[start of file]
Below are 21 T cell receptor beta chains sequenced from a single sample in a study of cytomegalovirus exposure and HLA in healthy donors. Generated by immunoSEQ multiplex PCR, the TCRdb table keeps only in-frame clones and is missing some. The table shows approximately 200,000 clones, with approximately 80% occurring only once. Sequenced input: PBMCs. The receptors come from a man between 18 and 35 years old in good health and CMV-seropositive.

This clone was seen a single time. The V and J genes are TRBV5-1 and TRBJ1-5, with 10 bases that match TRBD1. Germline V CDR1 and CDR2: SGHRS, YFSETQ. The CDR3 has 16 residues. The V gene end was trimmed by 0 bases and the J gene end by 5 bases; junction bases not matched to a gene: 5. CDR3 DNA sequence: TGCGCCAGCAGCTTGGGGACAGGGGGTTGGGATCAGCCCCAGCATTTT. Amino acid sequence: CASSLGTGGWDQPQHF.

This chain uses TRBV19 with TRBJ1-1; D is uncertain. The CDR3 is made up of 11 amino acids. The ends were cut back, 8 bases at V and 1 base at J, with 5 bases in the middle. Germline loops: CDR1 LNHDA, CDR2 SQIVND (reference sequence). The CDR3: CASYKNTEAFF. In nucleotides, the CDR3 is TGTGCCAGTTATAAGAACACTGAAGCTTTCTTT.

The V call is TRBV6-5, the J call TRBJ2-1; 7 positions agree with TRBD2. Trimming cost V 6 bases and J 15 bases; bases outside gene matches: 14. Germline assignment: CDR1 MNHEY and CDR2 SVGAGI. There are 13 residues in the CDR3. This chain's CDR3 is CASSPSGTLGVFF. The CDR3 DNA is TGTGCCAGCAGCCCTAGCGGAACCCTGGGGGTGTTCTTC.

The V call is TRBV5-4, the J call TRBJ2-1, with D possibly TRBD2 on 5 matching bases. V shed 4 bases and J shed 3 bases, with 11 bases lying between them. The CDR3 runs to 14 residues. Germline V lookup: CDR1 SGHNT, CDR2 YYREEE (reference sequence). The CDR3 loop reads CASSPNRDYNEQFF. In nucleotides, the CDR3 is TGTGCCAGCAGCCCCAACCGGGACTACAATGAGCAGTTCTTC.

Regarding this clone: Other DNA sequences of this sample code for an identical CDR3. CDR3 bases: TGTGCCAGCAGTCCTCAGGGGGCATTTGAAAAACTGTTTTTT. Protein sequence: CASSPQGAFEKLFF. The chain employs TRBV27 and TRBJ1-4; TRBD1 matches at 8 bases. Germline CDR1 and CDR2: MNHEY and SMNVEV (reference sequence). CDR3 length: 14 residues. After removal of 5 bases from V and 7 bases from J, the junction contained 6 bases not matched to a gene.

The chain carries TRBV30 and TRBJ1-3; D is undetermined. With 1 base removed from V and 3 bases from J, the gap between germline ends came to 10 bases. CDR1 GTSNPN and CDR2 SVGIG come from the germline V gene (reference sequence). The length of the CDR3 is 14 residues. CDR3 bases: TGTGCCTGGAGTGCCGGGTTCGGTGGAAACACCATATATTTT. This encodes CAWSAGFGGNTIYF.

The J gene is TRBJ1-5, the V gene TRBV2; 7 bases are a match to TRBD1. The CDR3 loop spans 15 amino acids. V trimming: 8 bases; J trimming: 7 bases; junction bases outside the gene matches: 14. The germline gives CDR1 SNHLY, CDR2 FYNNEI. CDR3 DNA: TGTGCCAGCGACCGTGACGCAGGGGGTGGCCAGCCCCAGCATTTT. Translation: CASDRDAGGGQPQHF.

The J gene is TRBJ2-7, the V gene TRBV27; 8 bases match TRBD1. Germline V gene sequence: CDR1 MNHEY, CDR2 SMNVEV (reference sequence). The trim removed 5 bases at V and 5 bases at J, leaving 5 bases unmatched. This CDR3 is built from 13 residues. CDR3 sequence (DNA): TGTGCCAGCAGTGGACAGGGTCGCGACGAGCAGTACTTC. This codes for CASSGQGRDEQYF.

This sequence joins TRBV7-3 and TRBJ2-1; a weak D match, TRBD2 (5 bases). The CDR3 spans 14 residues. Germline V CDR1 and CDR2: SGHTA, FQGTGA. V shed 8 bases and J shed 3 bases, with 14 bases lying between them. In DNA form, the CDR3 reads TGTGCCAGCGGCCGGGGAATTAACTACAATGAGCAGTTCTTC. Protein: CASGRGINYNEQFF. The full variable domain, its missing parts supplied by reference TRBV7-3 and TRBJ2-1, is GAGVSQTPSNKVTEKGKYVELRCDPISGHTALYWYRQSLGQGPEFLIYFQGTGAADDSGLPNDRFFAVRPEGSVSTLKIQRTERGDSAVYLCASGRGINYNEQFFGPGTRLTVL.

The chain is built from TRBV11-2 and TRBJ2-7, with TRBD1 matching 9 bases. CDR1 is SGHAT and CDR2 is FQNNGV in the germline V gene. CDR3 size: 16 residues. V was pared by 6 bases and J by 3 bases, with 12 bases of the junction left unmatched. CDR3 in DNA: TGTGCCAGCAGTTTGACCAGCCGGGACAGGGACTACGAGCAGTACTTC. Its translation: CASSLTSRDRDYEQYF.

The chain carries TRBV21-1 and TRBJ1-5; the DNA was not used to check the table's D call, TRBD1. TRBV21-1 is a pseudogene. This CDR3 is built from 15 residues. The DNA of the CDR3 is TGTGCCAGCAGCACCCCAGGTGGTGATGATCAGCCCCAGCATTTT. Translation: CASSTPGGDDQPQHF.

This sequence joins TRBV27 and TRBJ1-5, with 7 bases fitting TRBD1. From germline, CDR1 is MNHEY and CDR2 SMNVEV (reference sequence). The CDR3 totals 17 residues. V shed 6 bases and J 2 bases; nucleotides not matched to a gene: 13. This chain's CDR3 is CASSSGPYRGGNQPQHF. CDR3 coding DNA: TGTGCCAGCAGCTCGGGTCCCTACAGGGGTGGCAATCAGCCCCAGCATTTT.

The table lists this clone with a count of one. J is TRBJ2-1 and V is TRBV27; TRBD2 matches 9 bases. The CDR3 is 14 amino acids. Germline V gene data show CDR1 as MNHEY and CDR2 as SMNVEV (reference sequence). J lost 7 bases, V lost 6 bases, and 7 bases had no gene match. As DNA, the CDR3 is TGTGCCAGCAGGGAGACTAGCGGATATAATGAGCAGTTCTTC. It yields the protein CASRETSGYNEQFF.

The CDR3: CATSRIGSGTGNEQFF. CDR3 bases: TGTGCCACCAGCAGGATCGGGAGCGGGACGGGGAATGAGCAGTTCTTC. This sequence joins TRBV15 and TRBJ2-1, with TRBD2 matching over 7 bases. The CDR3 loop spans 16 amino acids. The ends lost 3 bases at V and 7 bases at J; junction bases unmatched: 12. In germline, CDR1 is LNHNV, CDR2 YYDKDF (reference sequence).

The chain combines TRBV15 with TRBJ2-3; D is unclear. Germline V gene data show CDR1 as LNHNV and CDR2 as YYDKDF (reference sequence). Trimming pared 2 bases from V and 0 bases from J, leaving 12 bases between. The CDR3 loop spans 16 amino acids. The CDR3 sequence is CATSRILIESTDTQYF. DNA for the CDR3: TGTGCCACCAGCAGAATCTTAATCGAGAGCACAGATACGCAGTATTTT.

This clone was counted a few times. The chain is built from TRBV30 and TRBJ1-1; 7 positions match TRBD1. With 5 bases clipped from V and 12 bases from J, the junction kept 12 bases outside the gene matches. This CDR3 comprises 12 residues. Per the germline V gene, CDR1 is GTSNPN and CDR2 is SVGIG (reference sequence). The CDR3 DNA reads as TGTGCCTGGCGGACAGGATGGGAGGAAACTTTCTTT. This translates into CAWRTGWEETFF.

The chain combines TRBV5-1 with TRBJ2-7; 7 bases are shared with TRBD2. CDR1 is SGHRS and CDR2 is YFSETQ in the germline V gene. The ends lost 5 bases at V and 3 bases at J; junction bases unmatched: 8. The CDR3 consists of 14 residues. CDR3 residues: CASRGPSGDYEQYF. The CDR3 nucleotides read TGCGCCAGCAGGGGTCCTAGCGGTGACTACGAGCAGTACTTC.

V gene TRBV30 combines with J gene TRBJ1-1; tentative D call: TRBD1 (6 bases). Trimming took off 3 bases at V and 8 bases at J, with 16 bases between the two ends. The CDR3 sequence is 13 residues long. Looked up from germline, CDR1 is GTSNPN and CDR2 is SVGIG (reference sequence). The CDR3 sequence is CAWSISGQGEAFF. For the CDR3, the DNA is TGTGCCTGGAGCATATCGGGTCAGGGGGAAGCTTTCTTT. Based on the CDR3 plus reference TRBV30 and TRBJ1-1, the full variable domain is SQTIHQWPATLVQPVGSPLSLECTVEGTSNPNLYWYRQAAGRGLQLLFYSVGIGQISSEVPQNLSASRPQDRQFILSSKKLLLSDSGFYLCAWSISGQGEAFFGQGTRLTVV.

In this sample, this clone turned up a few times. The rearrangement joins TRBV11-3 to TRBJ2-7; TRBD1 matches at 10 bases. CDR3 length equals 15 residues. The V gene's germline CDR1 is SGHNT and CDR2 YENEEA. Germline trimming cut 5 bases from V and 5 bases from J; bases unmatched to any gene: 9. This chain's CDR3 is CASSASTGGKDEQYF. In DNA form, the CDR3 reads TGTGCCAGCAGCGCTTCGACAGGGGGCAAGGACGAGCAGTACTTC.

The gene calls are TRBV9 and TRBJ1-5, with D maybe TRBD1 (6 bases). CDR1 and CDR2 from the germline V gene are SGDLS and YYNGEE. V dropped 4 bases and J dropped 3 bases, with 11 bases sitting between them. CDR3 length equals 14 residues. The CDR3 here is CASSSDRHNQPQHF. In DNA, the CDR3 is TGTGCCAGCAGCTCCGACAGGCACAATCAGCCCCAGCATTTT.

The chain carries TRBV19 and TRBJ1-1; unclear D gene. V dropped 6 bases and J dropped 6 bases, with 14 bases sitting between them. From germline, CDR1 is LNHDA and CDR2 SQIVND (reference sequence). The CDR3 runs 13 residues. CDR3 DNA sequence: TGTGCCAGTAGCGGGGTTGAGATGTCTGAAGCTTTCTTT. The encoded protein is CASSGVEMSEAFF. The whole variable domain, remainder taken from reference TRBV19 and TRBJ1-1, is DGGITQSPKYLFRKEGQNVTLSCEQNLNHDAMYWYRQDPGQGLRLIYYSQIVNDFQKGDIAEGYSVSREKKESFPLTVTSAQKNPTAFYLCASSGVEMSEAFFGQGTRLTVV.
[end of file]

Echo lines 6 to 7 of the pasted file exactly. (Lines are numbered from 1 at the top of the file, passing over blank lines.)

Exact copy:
Regarding this clone: Other DNA sequences of this sample code for an identical CDR3. CDR3 bases: TGTGCCAGCAGTCCTCAGGGGGCATTTGAAAAACTGTTTTTT. Protein sequence: CASSPQGAFEKLFF. The chain employs TRBV27 and TRBJ1-4; TRBD1 matches at 8 bases. Germline CDR1 and CDR2: MNHEY and SMNVEV (reference sequence). CDR3 length: 14 residues. After removal of 5 bases from V and 7 bases from J, the junction contained 6 bases not matched to a gene.

The chain carries TRBV30 and TRBJ1-3; D is undetermined. With 1 base removed from V and 3 bases from J, the gap between germline ends came to 10 bases. CDR1 GTSNPN and CDR2 SVGIG come from the germline V gene (reference sequence). The length of the CDR3 is 14 residues. CDR3 bases: TGTGCCTGGAGTGCCGGGTTCGGTGGAAACACCATATATTTT. This encodes CAWSAGFGGNTIYF.